WORK is in full swing at the site of the Baizai irrigation project, a joint venture of the federal and Khyber Pakhtunkhwa governments.
While delayed release and inadequate funds had stalled progress of the project in its initial stages, the situation has improved now. Over 50 per cent of the development work of this project in parts of Mardan and Malakand Agency has been completed so far.
The project originally scheduled for completion this year will now be commissioned by June 2013, official sources said.
There were fears amongst locals and some officials that the federal government might be reluctant to fund the project in the Public Sector Development Programme (PSDP) post-devolution but it had never been more enthusiastic than now, the sources said.
“We have no funding problem at present. Both the federal and provincial governments, who had agreed to provide 80 and 20 per cent of the project finances, are fulfilling their obligations. We are hopeful the project would get the rest of around Rs1300-1400 million for the coming year to continue the work smoothly,” they said.
“Though the feasibility study of the BIS was conducted in 2003 and the Executive Committee of the National Economic Council (Ecnec) had approved the project in August 2006, it was CM Hoti who gave it a practical shape.
He not only released the provincial share in time but remained instrumental in getting the fund released by the federal government without any loss of time,” they added.
Though the project’s cost was initially estimated at Rs1.59 billion, it was raised to Rs1.81bn in 2008 for delay in land acquisition and some other constraints. But Ecnec again approved it at a reduced cost of Rs1.8bn in March 2009.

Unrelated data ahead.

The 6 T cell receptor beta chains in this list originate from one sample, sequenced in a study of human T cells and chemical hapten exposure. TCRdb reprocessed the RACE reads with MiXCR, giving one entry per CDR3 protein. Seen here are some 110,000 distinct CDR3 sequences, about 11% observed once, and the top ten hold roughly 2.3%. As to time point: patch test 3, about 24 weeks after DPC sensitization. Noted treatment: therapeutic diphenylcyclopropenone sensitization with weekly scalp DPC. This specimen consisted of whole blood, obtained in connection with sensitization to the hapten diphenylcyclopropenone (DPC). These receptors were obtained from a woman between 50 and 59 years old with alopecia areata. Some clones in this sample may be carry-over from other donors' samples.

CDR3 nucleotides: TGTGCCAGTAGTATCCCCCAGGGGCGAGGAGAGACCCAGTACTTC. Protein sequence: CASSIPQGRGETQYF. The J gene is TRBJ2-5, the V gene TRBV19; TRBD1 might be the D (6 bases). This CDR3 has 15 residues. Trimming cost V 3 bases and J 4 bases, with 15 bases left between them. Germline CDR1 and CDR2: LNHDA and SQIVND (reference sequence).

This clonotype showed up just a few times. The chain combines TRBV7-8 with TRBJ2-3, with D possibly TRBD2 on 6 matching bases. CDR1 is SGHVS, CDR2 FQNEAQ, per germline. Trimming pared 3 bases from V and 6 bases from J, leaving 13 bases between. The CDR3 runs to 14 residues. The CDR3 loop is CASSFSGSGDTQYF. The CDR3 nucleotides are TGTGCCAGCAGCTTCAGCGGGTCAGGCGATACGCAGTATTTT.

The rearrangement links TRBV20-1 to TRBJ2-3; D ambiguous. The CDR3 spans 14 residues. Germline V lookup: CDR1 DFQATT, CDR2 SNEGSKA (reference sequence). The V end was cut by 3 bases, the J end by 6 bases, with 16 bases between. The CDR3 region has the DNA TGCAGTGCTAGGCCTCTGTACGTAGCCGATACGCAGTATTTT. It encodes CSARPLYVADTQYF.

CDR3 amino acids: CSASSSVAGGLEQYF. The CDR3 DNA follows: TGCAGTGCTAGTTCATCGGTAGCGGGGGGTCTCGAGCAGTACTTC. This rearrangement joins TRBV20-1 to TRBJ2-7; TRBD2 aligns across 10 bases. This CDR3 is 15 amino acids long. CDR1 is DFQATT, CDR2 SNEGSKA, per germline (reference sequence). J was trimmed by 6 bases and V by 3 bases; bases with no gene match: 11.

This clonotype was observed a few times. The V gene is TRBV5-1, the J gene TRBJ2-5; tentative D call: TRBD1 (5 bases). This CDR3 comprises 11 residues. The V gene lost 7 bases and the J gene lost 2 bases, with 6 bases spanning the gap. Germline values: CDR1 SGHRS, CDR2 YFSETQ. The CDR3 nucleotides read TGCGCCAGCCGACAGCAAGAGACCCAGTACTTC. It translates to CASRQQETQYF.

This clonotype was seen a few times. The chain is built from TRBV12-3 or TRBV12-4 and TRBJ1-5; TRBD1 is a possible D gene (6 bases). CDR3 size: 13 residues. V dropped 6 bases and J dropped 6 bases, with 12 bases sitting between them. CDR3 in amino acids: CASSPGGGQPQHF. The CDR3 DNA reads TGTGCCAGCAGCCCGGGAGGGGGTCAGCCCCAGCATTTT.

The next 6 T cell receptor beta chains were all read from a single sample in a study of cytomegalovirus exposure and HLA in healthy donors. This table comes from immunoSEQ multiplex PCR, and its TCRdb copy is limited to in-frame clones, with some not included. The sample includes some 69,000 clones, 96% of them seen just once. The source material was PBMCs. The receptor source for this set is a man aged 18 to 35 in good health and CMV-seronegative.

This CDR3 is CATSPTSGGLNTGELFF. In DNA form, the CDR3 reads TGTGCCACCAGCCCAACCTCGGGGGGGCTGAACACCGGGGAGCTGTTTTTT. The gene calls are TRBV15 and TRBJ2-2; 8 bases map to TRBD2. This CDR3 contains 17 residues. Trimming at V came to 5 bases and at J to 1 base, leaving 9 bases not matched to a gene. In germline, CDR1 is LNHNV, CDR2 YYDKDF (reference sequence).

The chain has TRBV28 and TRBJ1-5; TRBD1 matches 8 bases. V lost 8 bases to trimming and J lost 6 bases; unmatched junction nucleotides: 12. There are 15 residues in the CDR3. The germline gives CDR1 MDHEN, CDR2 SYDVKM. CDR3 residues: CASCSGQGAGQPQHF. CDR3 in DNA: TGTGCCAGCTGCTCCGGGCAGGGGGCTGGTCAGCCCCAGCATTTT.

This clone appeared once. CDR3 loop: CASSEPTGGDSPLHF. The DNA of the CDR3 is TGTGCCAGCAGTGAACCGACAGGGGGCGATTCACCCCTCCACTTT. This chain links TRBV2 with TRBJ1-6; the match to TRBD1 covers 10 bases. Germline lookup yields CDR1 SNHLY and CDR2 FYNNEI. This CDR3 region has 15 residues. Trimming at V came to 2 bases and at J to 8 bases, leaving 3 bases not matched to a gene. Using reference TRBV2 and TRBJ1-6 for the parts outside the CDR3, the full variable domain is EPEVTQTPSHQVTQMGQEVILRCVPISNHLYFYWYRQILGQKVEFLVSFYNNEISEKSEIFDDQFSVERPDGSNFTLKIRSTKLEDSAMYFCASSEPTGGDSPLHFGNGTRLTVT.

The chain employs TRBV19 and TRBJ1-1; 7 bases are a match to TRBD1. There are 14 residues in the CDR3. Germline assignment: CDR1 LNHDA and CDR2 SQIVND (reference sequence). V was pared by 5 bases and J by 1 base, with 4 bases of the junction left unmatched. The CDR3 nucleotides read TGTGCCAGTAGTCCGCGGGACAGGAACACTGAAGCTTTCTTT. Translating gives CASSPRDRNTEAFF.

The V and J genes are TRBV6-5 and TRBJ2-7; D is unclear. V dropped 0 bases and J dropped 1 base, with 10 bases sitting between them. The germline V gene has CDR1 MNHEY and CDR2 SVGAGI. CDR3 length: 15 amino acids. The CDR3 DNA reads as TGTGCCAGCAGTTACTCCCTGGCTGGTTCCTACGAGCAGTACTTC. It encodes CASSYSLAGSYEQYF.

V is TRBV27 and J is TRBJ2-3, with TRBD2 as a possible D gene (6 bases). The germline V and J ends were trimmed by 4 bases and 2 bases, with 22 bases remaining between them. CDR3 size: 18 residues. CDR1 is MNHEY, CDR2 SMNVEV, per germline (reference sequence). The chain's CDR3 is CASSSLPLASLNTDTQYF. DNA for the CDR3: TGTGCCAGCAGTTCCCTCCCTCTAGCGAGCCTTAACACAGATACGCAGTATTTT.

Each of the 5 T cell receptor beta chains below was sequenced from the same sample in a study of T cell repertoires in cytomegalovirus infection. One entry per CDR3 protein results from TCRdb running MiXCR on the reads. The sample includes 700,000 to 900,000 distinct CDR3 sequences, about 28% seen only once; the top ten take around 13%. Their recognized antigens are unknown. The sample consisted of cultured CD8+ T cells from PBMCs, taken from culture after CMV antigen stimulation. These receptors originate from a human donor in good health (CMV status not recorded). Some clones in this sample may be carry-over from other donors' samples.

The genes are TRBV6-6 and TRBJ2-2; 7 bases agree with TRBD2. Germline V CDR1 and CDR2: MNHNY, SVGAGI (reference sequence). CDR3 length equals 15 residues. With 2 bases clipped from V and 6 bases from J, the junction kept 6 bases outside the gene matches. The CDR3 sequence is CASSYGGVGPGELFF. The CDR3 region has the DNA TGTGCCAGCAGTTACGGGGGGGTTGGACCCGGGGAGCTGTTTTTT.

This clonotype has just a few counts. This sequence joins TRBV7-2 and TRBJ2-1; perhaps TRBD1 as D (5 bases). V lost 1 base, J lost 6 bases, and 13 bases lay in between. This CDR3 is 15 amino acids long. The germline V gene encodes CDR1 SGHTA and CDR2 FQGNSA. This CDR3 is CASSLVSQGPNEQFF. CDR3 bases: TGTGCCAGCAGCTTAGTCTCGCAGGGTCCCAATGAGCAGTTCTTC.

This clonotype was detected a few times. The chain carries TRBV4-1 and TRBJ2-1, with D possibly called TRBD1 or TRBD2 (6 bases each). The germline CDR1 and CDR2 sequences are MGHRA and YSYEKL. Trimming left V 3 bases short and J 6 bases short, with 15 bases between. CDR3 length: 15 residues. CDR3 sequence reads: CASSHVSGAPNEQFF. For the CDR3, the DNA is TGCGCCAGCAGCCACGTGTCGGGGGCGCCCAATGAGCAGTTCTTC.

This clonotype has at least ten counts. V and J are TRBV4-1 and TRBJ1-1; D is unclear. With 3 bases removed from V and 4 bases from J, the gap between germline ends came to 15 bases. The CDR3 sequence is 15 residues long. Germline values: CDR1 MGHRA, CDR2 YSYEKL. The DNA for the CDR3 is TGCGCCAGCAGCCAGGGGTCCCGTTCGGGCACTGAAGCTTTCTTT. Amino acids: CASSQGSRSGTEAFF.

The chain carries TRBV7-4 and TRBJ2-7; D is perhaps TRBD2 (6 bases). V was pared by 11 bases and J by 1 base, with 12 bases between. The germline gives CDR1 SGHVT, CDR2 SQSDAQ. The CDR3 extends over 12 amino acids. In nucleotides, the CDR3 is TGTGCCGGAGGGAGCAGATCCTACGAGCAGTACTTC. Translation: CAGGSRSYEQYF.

Owing to increase in the composite schedule rates and delayed release of funds and other reasons, the cost of the project escalated to around Rs3.3bn, according to the officials. The upper Swat canal that irrigates around 0.28mn acres in Malakand, Mardan, Charsadda, Nowshera and Swabi districts flows nearby. The height of Baizai area vis-à-vis the canal bed, however, makes irrigation impossible from it.
But the Malakand-111 hydropower project, the destined source of water for BIS, has made it possible to irrigate the fields through gravity flow at the new canal.
The BIS was originally conceived to be developed as a lift irrigation scheme in an earlier report but the concept was abandoned due to technical problems and lack of interest by donor agencies.
The BIS besides having a 40km-long main canal and 94km-long headwork would have 32 distributaries and minors, five siphons, three tunnels, 12 aqueducts, 750 meter-long conduit, 11 supper passages and 34 drainage troughs.
The construction of main channel is in full swing and is expected to be ready by 2012.
The BIS was to start from Wartair Dobandi in Malakand Agency and culminate at Matta Katlang in Mardan. It would irrigate 25,000 acres in all — 20,000 acres of the fertile but rain-fed area in Mardan and 5,000 of Malakand Agency.
Around 70-80 per cent families in the project area depend for their livelihood on farming. “Hopefully, farming would no more remain subsistence farming. Farmers would grow more crops and enjoy increase in their incomes,” said a local farmer Manzur.
The east Baizai area borders the volatile Swat and Buner districts and Malakand Agency, and has thousands of acres of rain-fed land that grows only 7,774 metric tons of different crops per year. With the completion of BIS, the annual crop production in the area is expected to surge to 233,000 metric tons. An estimated Rs8.7 million per annum would also be collected in Abiana.